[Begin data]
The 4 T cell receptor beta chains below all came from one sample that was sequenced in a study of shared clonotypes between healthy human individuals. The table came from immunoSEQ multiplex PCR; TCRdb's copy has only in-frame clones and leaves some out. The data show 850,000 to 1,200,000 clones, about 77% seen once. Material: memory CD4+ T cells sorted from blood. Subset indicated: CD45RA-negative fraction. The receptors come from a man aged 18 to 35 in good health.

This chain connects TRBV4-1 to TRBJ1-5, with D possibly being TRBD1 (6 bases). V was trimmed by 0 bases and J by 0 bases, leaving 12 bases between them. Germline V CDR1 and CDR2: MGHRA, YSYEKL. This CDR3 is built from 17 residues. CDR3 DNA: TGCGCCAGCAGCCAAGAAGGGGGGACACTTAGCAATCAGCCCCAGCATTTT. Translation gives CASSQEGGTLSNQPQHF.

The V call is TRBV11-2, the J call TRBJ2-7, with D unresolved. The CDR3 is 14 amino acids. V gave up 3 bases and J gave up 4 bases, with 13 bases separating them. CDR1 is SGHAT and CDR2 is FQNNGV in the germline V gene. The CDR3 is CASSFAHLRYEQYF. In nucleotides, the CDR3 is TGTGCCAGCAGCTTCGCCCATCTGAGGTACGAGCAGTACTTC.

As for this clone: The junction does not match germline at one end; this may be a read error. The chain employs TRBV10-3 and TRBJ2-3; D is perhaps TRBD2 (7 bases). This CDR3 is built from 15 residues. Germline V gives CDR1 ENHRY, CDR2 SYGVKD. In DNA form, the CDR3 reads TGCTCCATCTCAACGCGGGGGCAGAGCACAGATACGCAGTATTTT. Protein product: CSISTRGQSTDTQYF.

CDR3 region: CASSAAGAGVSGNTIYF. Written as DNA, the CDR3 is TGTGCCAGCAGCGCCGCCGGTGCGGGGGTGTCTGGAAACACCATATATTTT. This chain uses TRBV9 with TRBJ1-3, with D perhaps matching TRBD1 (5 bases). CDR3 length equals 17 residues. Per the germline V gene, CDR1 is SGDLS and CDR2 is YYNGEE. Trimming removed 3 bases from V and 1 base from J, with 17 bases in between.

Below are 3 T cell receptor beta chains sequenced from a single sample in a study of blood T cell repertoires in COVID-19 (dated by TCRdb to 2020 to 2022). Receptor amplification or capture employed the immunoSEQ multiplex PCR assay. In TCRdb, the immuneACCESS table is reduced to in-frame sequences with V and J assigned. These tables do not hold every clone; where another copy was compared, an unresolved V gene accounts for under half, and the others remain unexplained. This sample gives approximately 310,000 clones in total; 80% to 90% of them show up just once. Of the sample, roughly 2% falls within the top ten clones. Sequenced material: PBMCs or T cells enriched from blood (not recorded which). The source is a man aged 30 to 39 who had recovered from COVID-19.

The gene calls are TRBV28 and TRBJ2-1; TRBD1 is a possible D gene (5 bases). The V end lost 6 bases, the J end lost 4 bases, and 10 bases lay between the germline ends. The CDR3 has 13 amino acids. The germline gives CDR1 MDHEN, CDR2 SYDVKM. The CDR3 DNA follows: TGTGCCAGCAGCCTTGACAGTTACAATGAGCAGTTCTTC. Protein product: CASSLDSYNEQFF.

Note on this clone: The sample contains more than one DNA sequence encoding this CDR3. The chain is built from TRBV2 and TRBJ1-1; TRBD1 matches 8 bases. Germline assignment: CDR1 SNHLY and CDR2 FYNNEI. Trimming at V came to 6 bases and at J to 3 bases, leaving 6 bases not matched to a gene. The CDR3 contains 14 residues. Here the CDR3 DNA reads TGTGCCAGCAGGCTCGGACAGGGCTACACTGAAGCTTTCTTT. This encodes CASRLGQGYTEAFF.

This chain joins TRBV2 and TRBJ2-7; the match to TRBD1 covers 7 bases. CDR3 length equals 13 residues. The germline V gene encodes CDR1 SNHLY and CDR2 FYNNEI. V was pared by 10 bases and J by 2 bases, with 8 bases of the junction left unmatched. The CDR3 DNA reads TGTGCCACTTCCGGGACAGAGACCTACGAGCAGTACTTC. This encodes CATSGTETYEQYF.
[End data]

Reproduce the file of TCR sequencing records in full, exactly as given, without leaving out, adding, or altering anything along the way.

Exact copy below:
The 4 T cell receptor beta chains below all came from one sample that was sequenced in a study of shared clonotypes between healthy human individuals. The table came from immunoSEQ multiplex PCR; TCRdb's copy has only in-frame clones and leaves some out. The data show 850,000 to 1,200,000 clones, about 77% seen once. Material: memory CD4+ T cells sorted from blood. Subset indicated: CD45RA-negative fraction. The receptors come from a man aged 18 to 35 in good health.

This chain connects TRBV4-1 to TRBJ1-5, with D possibly being TRBD1 (6 bases). V was trimmed by 0 bases and J by 0 bases, leaving 12 bases between them. Germline V CDR1 and CDR2: MGHRA, YSYEKL. This CDR3 is built from 17 residues. CDR3 DNA: TGCGCCAGCAGCCAAGAAGGGGGGACACTTAGCAATCAGCCCCAGCATTTT. Translation gives CASSQEGGTLSNQPQHF.

The V call is TRBV11-2, the J call TRBJ2-7, with D unresolved. The CDR3 is 14 amino acids. V gave up 3 bases and J gave up 4 bases, with 13 bases separating them. CDR1 is SGHAT and CDR2 is FQNNGV in the germline V gene. The CDR3 is CASSFAHLRYEQYF. In nucleotides, the CDR3 is TGTGCCAGCAGCTTCGCCCATCTGAGGTACGAGCAGTACTTC.

As for this clone: The junction does not match germline at one end; this may be a read error. The chain employs TRBV10-3 and TRBJ2-3; D is perhaps TRBD2 (7 bases). This CDR3 is built from 15 residues. Germline V gives CDR1 ENHRY, CDR2 SYGVKD. In DNA form, the CDR3 reads TGCTCCATCTCAACGCGGGGGCAGAGCACAGATACGCAGTATTTT. Protein product: CSISTRGQSTDTQYF.

CDR3 region: CASSAAGAGVSGNTIYF. Written as DNA, the CDR3 is TGTGCCAGCAGCGCCGCCGGTGCGGGGGTGTCTGGAAACACCATATATTTT. This chain uses TRBV9 with TRBJ1-3, with D perhaps matching TRBD1 (5 bases). CDR3 length equals 17 residues. Per the germline V gene, CDR1 is SGDLS and CDR2 is YYNGEE. Trimming removed 3 bases from V and 1 base from J, with 17 bases in between.

Below are 3 T cell receptor beta chains sequenced from a single sample in a study of blood T cell repertoires in COVID-19 (dated by TCRdb to 2020 to 2022). Receptor amplification or capture employed the immunoSEQ multiplex PCR assay. In TCRdb, the immuneACCESS table is reduced to in-frame sequences with V and J assigned. These tables do not hold every clone; where another copy was compared, an unresolved V gene accounts for under half, and the others remain unexplained. This sample gives approximately 310,000 clones in total; 80% to 90% of them show up just once. Of the sample, roughly 2% falls within the top ten clones. Sequenced material: PBMCs or T cells enriched from blood (not recorded which). The source is a man aged 30 to 39 who had recovered from COVID-19.

The gene calls are TRBV28 and TRBJ2-1; TRBD1 is a possible D gene (5 bases). The V end lost 6 bases, the J end lost 4 bases, and 10 bases lay between the germline ends. The CDR3 has 13 amino acids. The germline gives CDR1 MDHEN, CDR2 SYDVKM. The CDR3 DNA follows: TGTGCCAGCAGCCTTGACAGTTACAATGAGCAGTTCTTC. Protein product: CASSLDSYNEQFF.

Note on this clone: The sample contains more than one DNA sequence encoding this CDR3. The chain is built from TRBV2 and TRBJ1-1; TRBD1 matches 8 bases. Germline assignment: CDR1 SNHLY and CDR2 FYNNEI. Trimming at V came to 6 bases and at J to 3 bases, leaving 6 bases not matched to a gene. The CDR3 contains 14 residues. Here the CDR3 DNA reads TGTGCCAGCAGGCTCGGACAGGGCTACACTGAAGCTTTCTTT. This encodes CASRLGQGYTEAFF.

This chain joins TRBV2 and TRBJ2-7; the match to TRBD1 covers 7 bases. CDR3 length equals 13 residues. The germline V gene encodes CDR1 SNHLY and CDR2 FYNNEI. V was pared by 10 bases and J by 2 bases, with 8 bases of the junction left unmatched. The CDR3 DNA reads TGTGCCACTTCCGGGACAGAGACCTACGAGCAGTACTTC. This encodes CATSGTETYEQYF.